PG&E spokesman Tom Guarino said the project is part of the company’s Pipeline Safety Enhancement Program, created in response to the 2010 San Bruno pipeline disaster that killed eight people and destroyed 38 homes. The entire project consists of thousands of miles of pipeline across the state, he added.
“Wherever possible, we’re also trying to reduce the (pipeline) pressure without hurting service,” Guarino said.
The project will replace 50- to 60-year-old, 24-inch diameter natural gas transmission lines along Fairview Avenue from Grant Street on the north to John Muir Parkway on the south.
Guarino said the work will be done in roughly half-mile segments and maintain one open traffic lane in each direction at most times. Detours will be used to aid traffic flow along Fairview, one of Brentwood’s busier streets.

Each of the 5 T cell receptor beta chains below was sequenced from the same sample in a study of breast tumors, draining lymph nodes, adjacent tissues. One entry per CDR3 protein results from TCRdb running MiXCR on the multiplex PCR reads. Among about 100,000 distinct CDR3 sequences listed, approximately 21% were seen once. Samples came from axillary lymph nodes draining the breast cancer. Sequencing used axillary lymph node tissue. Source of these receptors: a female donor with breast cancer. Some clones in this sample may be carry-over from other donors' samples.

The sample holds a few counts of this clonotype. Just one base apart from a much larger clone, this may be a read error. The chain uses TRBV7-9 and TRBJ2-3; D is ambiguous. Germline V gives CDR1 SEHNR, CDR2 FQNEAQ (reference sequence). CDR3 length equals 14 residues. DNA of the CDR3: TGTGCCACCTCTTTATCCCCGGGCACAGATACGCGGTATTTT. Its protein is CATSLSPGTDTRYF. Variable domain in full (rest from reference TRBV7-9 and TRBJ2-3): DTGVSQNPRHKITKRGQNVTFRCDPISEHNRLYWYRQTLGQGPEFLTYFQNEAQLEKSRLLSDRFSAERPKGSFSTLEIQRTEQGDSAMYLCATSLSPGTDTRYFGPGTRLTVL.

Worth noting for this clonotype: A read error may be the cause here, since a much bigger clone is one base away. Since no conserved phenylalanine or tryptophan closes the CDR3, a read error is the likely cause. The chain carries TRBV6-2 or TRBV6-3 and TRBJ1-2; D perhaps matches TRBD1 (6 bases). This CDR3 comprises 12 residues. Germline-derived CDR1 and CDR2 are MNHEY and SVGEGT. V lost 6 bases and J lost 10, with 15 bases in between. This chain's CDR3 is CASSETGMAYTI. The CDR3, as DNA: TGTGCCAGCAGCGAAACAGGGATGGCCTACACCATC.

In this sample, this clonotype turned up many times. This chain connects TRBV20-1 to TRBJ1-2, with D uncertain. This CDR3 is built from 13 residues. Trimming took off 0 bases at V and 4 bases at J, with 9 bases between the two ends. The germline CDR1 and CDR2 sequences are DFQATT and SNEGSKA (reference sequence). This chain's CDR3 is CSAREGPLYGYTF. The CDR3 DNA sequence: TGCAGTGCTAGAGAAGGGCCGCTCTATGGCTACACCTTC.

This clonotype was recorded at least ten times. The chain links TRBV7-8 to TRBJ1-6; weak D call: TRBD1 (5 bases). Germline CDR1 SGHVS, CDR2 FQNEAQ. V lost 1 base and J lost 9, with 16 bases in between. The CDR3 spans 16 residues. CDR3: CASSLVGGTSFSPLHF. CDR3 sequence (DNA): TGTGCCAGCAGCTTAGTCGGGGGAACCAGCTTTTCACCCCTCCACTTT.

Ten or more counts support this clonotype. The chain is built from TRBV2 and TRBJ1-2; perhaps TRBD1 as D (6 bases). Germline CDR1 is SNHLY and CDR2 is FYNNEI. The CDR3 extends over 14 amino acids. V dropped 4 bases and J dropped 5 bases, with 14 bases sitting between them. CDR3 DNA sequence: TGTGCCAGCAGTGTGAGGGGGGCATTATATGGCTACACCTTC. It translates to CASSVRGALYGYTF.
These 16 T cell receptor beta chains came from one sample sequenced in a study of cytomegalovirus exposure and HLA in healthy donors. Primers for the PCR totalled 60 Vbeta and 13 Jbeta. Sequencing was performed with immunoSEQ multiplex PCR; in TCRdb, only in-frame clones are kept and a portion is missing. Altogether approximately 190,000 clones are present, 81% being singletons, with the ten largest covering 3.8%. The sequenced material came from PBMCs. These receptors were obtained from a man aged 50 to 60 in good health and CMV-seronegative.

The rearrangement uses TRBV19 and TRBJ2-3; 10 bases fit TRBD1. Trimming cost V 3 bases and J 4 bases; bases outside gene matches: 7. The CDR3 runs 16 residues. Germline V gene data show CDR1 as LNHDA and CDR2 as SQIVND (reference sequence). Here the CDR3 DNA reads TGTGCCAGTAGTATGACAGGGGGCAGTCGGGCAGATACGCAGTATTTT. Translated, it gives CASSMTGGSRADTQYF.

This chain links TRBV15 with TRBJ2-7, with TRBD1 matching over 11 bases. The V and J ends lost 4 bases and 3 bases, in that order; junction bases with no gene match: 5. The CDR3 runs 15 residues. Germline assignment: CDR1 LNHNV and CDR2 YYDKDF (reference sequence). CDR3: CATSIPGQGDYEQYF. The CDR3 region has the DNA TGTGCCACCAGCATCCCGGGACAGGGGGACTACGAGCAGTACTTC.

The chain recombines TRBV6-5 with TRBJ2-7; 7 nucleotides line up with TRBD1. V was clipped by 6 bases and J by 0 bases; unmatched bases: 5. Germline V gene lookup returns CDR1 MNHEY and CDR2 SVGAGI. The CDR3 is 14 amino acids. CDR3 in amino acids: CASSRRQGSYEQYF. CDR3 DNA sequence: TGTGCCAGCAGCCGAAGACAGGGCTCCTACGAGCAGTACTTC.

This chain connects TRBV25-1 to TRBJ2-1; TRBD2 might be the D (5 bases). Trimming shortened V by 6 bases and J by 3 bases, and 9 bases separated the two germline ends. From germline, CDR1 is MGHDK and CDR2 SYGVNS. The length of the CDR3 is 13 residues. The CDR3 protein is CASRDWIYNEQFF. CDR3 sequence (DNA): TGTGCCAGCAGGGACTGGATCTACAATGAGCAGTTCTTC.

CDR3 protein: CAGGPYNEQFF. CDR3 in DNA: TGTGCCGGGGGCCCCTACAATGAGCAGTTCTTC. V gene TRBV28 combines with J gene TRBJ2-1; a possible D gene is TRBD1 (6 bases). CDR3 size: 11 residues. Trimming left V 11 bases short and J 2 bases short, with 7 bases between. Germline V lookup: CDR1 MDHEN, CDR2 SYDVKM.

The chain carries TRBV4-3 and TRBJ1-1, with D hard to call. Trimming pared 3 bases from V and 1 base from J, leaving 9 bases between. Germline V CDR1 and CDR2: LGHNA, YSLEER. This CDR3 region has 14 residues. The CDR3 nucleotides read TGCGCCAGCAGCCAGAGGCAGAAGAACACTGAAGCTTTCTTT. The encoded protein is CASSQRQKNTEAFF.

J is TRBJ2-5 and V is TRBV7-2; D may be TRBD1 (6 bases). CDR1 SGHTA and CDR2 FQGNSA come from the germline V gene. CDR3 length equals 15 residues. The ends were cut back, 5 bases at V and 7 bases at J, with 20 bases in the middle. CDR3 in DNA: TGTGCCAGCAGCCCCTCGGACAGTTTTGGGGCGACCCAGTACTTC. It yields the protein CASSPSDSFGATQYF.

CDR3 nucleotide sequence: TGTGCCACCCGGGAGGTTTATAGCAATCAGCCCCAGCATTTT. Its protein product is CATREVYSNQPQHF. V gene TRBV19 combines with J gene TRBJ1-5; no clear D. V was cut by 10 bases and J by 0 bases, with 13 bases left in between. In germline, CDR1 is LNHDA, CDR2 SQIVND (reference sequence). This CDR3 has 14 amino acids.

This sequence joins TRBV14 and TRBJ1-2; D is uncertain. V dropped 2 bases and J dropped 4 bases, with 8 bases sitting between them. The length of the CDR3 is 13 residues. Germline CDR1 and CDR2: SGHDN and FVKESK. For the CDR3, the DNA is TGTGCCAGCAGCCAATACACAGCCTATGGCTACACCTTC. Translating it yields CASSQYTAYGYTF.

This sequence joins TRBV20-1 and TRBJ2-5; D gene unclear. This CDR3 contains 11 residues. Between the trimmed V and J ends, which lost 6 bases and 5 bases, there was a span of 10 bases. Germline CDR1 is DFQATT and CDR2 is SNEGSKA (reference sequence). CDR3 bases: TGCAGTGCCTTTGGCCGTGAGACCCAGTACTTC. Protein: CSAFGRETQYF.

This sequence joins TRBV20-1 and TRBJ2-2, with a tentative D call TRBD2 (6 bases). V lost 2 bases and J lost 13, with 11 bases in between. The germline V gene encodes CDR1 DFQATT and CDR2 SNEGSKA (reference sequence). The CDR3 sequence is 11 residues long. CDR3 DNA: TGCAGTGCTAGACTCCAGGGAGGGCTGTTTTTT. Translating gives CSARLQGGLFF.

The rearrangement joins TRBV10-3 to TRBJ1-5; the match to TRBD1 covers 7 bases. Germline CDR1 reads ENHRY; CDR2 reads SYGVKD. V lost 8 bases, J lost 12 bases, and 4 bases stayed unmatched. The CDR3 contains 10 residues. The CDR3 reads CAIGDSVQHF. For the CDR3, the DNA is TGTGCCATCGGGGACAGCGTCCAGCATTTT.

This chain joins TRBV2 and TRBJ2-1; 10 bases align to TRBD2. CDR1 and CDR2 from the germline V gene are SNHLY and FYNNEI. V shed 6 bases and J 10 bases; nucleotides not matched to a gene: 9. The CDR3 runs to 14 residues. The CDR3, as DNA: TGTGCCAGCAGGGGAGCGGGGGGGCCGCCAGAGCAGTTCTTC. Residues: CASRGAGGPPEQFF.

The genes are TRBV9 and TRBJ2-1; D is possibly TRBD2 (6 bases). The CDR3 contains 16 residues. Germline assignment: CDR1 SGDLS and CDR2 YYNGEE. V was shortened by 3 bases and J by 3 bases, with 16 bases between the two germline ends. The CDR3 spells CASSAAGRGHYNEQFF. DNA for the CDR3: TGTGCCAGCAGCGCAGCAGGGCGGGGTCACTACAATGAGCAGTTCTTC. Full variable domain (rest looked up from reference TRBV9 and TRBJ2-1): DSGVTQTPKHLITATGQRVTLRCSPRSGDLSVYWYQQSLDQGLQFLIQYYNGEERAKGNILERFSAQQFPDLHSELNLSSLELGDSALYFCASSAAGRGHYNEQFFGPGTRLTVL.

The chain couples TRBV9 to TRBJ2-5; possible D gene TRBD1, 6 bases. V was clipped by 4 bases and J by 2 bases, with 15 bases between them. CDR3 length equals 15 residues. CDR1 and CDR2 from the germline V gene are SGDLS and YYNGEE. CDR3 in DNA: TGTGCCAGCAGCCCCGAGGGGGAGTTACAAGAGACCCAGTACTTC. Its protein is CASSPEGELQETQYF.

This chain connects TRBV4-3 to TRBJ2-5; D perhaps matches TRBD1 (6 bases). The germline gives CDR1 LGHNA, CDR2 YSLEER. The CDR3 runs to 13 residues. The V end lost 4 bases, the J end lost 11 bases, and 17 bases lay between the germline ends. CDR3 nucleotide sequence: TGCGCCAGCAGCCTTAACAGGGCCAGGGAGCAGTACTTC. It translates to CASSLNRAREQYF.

“That’s a major arterial for us, especially during school,” councilmember Steve Barr noted during the Jan. 8 council meeting.
Guarino assured the council that the project would be closely coordinated with the city, schools and other outside agencies such as the Department of Fish and Wildlife, to make certain impacts are minimized and the flow of gas isn’t disrupted.
“We’re very confident that (roadway) interruptions will be minimized,” he said. “The gas service will not be interrupted.” Should an unanticipated problem stop the flow, he said, the supply would be re-routed or natural gas supply trucks would be brought in to keep customers fueled.
Guarino said the public might hear loud noises from time to time and see heavy equipment in the area. Traffic delays and detours should be expected on Fairview weekdays between 7:30 a.m. and 5:30 p.m.; Saturdays between 9 a.m. and 4 p.m.
For more information, call PG&E’s Jim Stack at 707-365-1573. To get the latest traffic alerts associated with the project, visit the city’s Public Works website by clicking here.
A toll-free information line for the project is in operation during regular business hours at 888-743-7431.